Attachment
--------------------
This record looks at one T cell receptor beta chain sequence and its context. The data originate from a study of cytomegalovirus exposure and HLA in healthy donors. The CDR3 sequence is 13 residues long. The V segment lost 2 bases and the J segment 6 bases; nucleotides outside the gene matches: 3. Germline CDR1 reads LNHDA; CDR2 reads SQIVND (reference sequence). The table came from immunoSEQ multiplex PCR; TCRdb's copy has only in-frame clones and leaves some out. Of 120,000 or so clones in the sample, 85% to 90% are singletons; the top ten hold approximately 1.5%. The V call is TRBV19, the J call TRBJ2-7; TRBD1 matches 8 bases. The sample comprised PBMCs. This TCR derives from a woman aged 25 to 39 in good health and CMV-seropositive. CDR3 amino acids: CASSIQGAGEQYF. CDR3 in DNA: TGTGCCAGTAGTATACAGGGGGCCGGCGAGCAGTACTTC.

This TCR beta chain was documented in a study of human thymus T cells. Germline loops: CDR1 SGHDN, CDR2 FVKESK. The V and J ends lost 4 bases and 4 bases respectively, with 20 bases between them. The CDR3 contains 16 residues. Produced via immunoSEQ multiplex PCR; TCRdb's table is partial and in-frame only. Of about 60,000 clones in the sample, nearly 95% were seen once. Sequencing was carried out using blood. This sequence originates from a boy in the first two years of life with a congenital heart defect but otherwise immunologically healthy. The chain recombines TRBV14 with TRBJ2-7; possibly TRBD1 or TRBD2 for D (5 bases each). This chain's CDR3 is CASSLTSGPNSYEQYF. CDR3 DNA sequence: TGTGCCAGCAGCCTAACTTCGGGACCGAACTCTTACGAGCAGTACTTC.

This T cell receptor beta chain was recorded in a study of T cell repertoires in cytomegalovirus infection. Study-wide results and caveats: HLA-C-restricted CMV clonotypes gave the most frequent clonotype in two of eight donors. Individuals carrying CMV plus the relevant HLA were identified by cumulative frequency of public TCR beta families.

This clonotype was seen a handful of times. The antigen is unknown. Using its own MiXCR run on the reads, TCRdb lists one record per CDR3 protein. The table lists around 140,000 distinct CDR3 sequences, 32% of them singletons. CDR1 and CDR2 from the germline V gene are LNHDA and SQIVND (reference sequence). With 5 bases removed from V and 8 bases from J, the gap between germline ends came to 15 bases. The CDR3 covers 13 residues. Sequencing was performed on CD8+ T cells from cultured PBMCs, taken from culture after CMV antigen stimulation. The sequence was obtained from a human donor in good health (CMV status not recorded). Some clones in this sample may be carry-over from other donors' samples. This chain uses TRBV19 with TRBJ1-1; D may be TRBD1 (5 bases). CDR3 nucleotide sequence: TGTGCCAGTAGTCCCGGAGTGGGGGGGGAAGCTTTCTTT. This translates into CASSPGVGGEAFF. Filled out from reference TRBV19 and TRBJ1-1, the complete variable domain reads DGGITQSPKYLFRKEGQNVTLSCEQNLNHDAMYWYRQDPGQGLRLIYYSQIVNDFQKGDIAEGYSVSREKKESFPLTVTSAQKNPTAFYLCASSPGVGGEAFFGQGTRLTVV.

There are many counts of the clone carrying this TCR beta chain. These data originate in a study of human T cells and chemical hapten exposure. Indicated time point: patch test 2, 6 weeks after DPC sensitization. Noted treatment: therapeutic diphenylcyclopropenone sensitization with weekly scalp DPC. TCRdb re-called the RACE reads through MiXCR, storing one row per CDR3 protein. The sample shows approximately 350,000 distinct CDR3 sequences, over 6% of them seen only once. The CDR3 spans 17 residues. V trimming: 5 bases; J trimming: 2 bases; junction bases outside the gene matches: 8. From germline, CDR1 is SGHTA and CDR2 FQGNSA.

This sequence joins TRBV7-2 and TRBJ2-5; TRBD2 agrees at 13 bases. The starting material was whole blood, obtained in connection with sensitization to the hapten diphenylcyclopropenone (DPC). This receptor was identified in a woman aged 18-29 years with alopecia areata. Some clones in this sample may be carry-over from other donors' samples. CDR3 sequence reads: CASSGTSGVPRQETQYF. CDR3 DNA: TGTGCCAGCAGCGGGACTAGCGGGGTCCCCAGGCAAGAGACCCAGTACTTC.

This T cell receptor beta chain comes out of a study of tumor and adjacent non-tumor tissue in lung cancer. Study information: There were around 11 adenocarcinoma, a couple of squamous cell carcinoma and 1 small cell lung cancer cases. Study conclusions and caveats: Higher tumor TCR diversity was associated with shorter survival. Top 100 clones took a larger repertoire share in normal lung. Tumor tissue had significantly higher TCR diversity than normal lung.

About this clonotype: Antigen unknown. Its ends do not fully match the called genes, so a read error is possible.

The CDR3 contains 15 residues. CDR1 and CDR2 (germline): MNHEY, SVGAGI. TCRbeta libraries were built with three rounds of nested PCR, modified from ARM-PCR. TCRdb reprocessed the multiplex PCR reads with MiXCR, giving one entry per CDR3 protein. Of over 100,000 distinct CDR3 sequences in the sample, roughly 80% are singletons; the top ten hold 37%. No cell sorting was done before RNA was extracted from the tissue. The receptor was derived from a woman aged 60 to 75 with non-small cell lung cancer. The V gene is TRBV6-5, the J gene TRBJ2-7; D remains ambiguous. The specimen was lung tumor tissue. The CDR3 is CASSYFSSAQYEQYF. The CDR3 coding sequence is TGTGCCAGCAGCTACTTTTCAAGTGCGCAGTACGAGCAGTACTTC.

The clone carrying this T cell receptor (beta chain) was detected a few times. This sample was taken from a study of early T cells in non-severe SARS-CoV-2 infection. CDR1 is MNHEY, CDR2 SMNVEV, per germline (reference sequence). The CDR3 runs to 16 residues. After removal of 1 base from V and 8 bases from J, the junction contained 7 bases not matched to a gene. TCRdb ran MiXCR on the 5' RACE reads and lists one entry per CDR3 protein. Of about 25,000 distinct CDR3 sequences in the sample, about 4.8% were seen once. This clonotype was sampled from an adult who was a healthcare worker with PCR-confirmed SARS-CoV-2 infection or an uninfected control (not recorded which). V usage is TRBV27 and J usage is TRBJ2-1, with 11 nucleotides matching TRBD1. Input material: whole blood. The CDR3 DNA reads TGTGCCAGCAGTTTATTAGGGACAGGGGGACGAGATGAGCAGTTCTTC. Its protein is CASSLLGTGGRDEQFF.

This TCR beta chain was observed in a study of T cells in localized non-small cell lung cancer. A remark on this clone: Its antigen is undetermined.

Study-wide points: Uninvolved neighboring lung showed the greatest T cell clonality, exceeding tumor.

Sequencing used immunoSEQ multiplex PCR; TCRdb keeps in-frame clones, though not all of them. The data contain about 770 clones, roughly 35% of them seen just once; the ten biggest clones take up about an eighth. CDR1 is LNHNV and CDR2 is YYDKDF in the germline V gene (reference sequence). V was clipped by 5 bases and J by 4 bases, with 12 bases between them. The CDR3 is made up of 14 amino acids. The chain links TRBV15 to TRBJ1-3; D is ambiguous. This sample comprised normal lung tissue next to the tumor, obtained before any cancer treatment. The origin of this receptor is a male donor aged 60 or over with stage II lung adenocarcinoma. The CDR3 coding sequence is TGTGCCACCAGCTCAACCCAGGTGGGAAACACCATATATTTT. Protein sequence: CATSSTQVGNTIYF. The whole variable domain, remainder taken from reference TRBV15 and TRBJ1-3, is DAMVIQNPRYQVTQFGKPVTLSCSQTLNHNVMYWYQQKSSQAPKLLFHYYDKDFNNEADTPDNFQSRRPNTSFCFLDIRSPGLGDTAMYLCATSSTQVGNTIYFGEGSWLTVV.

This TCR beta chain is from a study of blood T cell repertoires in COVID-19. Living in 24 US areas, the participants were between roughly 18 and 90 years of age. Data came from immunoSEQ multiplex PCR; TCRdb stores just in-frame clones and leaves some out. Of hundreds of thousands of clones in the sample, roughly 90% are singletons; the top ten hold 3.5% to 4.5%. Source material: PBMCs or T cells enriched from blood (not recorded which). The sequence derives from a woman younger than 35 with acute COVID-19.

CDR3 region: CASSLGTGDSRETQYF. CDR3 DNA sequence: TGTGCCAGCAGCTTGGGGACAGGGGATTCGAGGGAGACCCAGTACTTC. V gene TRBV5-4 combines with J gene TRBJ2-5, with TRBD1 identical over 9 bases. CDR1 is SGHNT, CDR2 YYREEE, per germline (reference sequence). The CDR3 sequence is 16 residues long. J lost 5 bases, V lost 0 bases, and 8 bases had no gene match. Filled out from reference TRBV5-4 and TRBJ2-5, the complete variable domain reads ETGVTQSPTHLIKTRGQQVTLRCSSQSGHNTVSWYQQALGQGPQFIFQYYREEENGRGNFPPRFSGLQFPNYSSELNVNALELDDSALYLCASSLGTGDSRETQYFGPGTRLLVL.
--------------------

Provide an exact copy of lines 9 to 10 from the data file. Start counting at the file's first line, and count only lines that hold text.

The CDR3 contains 15 residues. CDR1 and CDR2 (germline): MNHEY, SVGAGI. TCRbeta libraries were built with three rounds of nested PCR, modified from ARM-PCR. TCRdb reprocessed the multiplex PCR reads with MiXCR, giving one entry per CDR3 protein. Of over 100,000 distinct CDR3 sequences in the sample, roughly 80% are singletons; the top ten hold 37%. No cell sorting was done before RNA was extracted from the tissue. The receptor was derived from a woman aged 60 to 75 with non-small cell lung cancer. The V gene is TRBV6-5, the J gene TRBJ2-7; D remains ambiguous. The specimen was lung tumor tissue. The CDR3 is CASSYFSSAQYEQYF. The CDR3 coding sequence is TGTGCCAGCAGCTACTTTTCAAGTGCGCAGTACGAGCAGTACTTC.

The clone carrying this T cell receptor (beta chain) was detected a few times. This sample was taken from a study of early T cells in non-severe SARS-CoV-2 infection. CDR1 is MNHEY, CDR2 SMNVEV, per germline (reference sequence). The CDR3 runs to 16 residues. After removal of 1 base from V and 8 bases from J, the junction contained 7 bases not matched to a gene. TCRdb ran MiXCR on the 5' RACE reads and lists one entry per CDR3 protein. Of about 25,000 distinct CDR3 sequences in the sample, about 4.8% were seen once. This clonotype was sampled from an adult who was a healthcare worker with PCR-confirmed SARS-CoV-2 infection or an uninfected control (not recorded which). V usage is TRBV27 and J usage is TRBJ2-1, with 11 nucleotides matching TRBD1. Input material: whole blood. The CDR3 DNA reads TGTGCCAGCAGTTTATTAGGGACAGGGGGACGAGATGAGCAGTTCTTC. Its protein is CASSLLGTGGRDEQFF.